Being a small park, it is well managed and the tiger sighting is well controlled and does not reduce to a chaotic scramble. Care is taken to see that the animals are not disturbed.

The forest is quite dense and not very scenic. But the concentration of tigers is quite impressive. In all of the national parks we visited, tourists would ask “did you see the tiger?” here they ask you, “How many have you seen today?” We met a couple from York who saw 13 different tigers in a single day from the jeep.


Tigers(2M,3F) Lagoors, Barking deer, Spotted Deer, Sambar Deer, Jungle Cat. One Tiger was with Kill. ( Major Bonus)

Tree Pie, Wag Tail, Rufus backed Shrike, Rose Ringed Parakeets, Peacocks, Serpent Eagle, Golden backed woodpecker, Grey Hornbill, Wood Owl, Red vented bulbul, Jungle fowl, Lesser Adjutant crane.

Red Vented Bulbul

Best time to visit

April-May or Nov-Jan Park is closed during the monsoon. We visited in Nov. The Guides said that visiting in the summer months ensures a better sighting, since water is scarce. However, there is also a tourist rush and the weather is unbelievably hot.


Its freezing in the mornings ( by indian standards ) around 15 C. Carry lots of warm clothing. As the day progresses it becomes increasingly warmer and by 12 noon it is quite hot. The sun is very harsh, carry sunscreen. Wear a scraf or hat to cover your ears and hair (its very cold in the morning and dusty later). Sunglasses are a must. Binoculars are also a must and the guide will usually have a pair too ( but they arent very good )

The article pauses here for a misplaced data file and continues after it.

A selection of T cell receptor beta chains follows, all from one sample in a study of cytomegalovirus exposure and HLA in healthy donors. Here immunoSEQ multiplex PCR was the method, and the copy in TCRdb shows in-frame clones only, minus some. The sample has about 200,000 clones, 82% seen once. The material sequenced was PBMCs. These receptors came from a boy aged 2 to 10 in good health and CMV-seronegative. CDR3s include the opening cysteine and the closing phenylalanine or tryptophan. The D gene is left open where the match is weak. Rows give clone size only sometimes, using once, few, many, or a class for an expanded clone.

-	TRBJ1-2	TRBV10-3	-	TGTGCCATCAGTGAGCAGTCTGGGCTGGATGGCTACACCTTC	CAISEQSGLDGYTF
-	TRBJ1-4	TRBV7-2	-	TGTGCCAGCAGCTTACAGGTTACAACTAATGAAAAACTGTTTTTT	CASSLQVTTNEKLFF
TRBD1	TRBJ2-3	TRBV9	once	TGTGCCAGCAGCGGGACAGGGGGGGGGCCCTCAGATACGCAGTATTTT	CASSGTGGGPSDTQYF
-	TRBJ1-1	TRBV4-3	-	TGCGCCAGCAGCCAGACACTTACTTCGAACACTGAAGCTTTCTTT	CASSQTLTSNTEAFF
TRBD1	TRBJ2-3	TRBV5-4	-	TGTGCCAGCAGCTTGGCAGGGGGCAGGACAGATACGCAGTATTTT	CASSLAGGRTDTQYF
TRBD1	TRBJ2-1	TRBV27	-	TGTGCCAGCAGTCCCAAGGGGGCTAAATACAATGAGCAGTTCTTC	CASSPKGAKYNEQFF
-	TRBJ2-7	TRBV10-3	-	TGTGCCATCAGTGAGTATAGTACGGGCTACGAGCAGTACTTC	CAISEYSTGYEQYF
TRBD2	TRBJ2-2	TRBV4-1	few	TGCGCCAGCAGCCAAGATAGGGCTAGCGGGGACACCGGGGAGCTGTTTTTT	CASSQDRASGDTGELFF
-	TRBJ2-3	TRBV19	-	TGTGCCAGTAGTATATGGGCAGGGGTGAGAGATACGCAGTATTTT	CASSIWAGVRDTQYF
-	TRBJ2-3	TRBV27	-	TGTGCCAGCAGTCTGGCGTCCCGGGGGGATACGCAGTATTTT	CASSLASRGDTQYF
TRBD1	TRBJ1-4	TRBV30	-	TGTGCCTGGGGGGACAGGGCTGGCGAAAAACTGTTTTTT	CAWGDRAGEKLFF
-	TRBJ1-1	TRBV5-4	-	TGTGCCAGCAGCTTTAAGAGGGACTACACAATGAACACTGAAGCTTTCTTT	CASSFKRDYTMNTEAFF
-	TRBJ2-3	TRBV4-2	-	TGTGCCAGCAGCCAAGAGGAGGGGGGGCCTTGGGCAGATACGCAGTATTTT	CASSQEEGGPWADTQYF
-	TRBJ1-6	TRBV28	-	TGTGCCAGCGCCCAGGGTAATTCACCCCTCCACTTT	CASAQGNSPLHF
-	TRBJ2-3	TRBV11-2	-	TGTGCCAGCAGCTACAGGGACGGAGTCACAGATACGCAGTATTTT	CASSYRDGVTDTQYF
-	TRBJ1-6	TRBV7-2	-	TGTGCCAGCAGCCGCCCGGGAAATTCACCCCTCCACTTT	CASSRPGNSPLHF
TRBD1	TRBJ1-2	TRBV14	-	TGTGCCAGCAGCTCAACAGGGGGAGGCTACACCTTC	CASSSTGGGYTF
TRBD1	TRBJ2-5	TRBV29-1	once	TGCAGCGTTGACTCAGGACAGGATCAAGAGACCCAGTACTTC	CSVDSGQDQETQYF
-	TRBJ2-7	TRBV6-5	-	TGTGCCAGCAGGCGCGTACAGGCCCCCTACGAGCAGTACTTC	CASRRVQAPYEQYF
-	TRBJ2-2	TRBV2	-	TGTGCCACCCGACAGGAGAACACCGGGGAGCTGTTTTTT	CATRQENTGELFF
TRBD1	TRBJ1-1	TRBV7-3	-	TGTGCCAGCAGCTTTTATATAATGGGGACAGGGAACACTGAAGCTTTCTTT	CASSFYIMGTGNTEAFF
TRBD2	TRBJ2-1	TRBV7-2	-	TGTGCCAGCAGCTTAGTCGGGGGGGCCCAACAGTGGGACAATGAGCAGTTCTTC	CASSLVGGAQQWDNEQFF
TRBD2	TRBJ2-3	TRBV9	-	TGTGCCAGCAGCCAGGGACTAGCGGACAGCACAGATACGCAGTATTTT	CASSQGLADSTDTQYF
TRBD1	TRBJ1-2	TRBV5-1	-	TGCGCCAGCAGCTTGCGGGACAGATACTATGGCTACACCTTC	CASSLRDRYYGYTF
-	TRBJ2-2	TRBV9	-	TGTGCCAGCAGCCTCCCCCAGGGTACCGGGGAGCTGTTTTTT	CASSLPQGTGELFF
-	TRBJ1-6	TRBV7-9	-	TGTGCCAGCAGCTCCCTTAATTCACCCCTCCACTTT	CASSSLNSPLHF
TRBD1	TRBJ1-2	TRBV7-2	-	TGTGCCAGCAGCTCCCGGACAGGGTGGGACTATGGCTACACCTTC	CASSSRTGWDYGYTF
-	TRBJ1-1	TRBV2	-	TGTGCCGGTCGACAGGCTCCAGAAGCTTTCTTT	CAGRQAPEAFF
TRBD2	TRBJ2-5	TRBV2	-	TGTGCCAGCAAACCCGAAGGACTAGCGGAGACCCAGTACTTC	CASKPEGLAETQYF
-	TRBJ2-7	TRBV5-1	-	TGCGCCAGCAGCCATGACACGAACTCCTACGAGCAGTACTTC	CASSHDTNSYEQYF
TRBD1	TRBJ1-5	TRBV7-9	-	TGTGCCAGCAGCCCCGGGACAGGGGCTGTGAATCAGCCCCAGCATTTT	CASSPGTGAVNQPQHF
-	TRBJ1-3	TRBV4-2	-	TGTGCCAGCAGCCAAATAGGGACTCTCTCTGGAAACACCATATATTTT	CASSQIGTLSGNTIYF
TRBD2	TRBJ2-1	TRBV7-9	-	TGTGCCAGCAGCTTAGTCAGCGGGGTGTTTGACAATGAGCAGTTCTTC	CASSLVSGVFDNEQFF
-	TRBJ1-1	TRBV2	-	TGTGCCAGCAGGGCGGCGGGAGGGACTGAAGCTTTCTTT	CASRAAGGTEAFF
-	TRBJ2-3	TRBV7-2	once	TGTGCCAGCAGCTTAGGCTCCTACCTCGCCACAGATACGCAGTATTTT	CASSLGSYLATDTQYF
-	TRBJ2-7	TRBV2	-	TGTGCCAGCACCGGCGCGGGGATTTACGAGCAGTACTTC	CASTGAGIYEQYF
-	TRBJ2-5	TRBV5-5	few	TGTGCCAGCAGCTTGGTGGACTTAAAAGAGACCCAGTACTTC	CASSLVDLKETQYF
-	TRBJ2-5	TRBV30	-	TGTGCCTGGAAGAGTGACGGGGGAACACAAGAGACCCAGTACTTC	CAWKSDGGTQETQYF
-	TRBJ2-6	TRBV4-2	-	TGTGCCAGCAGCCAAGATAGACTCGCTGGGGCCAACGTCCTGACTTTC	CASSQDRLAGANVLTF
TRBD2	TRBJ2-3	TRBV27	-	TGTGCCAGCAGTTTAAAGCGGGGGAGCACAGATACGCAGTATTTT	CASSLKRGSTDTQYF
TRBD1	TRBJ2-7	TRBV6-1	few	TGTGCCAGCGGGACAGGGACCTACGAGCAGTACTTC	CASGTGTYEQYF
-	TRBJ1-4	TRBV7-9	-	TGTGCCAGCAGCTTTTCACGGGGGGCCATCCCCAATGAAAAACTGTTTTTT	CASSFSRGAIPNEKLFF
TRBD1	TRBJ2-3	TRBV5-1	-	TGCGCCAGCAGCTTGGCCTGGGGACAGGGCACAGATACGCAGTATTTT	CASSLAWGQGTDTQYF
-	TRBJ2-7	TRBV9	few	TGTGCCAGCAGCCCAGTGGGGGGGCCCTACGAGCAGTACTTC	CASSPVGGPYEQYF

What I liked

Park was very clean, practically spotless. There are little makeshift toilets inside the park as well. No water is available there, though. Guides are well informed and very polite. The tiger show was very well managed, with minimum inconvenience to the tigers.

Wild Chalet organized a little tribal dance for their guests. It was quite nice. The tribal ladies were a bit shy at first but later, got quite pleased with the response from the small but enthusiastic gathering. The men performed some rather dangerous looking acrobatic feats as well. There was a large australian group at the resort and the ladies were coaxed into joining the dance, I rather think it was a fun way tp involve the tourists.

What I didnt like

The souvenir shop at the park left much to be desired. There is a better one (privately owned) just outside the park.